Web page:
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One does not have to be a professional Scot to note that Aaron Belz's review of Robert Crawford's biography of Robert Burns, The Bard ["The Jerk," January/February], falls wide of the mark. Aside from an error of fact—Burns thought of emigrating to the West Indies but never carried through with the idea—Belz misses the social context of Burns' 18th-century world. Burns was a Scottish peasant, scorned by the aristocracy, yet deeply aware of the common humanity that all groups shared. Moreover, he derived much of his sense of equality from the teachings of the established Church of Scotland, which stressed both an inherited common depravity and the equal opportunity for God's grace. Burns' greatest poems—hardly cited here—have become part of American English ("The mice and men gang aft agley," etc.). And in so doing they influenced the prose of Americans from Abraham Lincoln to John Steinbeck, with thousands in between. Burns touched countless lives across the world, but one would hardly know why from reading Belz's review of this fine biography.
Aaron Belz replies:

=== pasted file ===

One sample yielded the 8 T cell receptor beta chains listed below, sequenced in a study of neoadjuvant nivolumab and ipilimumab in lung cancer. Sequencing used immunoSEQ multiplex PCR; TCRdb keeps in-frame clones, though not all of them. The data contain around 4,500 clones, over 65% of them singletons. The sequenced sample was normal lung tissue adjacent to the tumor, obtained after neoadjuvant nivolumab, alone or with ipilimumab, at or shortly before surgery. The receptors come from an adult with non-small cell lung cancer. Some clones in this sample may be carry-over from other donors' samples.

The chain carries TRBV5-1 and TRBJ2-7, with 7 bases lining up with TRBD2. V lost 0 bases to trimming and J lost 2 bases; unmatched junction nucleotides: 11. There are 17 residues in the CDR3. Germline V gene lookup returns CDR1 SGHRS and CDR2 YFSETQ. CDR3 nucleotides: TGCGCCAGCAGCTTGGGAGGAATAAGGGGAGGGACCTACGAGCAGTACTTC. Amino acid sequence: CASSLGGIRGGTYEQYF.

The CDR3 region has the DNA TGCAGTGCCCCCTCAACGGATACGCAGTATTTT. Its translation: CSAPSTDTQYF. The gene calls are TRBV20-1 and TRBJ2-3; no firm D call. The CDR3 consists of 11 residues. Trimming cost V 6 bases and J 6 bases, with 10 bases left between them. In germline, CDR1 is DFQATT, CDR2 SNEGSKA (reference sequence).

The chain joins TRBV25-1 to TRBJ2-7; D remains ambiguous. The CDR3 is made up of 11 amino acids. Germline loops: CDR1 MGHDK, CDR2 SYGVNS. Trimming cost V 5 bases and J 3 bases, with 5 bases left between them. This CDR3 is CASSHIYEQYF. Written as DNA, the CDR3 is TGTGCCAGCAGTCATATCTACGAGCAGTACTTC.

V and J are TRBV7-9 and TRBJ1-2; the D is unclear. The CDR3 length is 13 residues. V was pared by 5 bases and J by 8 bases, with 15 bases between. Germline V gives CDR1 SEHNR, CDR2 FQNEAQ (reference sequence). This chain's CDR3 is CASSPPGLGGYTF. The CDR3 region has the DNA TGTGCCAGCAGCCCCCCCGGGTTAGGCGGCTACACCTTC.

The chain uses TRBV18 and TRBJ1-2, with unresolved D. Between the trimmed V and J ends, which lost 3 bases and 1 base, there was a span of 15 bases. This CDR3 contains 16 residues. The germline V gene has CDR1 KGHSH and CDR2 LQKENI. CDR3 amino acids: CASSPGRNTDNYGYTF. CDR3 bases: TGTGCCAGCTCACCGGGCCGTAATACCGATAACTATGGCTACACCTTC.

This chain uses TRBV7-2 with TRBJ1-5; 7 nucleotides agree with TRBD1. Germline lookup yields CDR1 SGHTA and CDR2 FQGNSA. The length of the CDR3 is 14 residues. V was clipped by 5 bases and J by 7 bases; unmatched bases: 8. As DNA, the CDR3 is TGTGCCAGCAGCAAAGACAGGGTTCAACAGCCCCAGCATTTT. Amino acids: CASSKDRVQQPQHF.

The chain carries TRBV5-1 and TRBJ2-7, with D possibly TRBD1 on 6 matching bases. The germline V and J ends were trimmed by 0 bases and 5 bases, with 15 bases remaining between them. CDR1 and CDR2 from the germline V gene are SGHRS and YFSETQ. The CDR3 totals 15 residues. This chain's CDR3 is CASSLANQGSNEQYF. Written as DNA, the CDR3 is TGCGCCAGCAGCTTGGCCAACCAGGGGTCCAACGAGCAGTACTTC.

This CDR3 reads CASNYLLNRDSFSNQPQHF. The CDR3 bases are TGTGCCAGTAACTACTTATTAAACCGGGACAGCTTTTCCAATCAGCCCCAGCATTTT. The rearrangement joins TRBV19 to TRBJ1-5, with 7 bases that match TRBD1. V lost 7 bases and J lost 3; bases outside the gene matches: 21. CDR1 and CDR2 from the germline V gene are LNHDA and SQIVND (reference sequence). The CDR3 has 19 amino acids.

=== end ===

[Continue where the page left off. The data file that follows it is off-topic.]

It's true that Burns has had a profound impact on Western poetry and culture, and I think the review acknowledges as much. However, Crawford's account devotes quite a bit of attention to Burns' promiscuity and dirty lyrics, such as, "my downcast eye by chance did spy / What made my lips to water, / Those limbs so clean where I, between, / Commenc'd a Fornicator." According to Crawford, the Church of Scotland regarded neither this kind of poetry nor Burns' sexual escapades, which included the patronage of prostitutes, favorably. Burns was keenly aware of the official disfavor. "Sick of his sex life being criminalised," writes Crawford, Burns wrote a poem called "The Holy Tulzie," which "mercilessly sent up [the church's] most rigid representatives: two fundamentalist Old Light ministers revile each other as 'Villain' and 'Hypocrite.' Drinking at 'Calvin's fountain-head' they curse ...